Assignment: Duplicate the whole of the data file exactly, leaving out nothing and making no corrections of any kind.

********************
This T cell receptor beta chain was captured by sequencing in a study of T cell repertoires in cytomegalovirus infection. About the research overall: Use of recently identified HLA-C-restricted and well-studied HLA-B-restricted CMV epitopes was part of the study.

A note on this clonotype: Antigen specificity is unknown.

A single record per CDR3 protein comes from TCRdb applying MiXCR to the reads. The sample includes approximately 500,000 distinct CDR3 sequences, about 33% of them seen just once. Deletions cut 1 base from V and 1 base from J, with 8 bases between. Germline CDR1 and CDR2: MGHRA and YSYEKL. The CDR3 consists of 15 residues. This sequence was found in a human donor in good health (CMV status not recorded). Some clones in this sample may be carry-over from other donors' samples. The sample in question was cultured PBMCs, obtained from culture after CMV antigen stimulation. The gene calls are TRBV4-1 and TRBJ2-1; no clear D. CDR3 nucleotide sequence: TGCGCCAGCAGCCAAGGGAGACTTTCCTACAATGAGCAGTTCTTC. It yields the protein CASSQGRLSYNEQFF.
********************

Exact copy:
This T cell receptor beta chain was captured by sequencing in a study of T cell repertoires in cytomegalovirus infection. About the research overall: Use of recently identified HLA-C-restricted and well-studied HLA-B-restricted CMV epitopes was part of the study.

A note on this clonotype: Antigen specificity is unknown.

A single record per CDR3 protein comes from TCRdb applying MiXCR to the reads. The sample includes approximately 500,000 distinct CDR3 sequences, about 33% of them seen just once. Deletions cut 1 base from V and 1 base from J, with 8 bases between. Germline CDR1 and CDR2: MGHRA and YSYEKL. The CDR3 consists of 15 residues. This sequence was found in a human donor in good health (CMV status not recorded). Some clones in this sample may be carry-over from other donors' samples. The sample in question was cultured PBMCs, obtained from culture after CMV antigen stimulation. The gene calls are TRBV4-1 and TRBJ2-1; no clear D. CDR3 nucleotide sequence: TGCGCCAGCAGCCAAGGGAGACTTTCCTACAATGAGCAGTTCTTC. It yields the protein CASSQGRLSYNEQFF.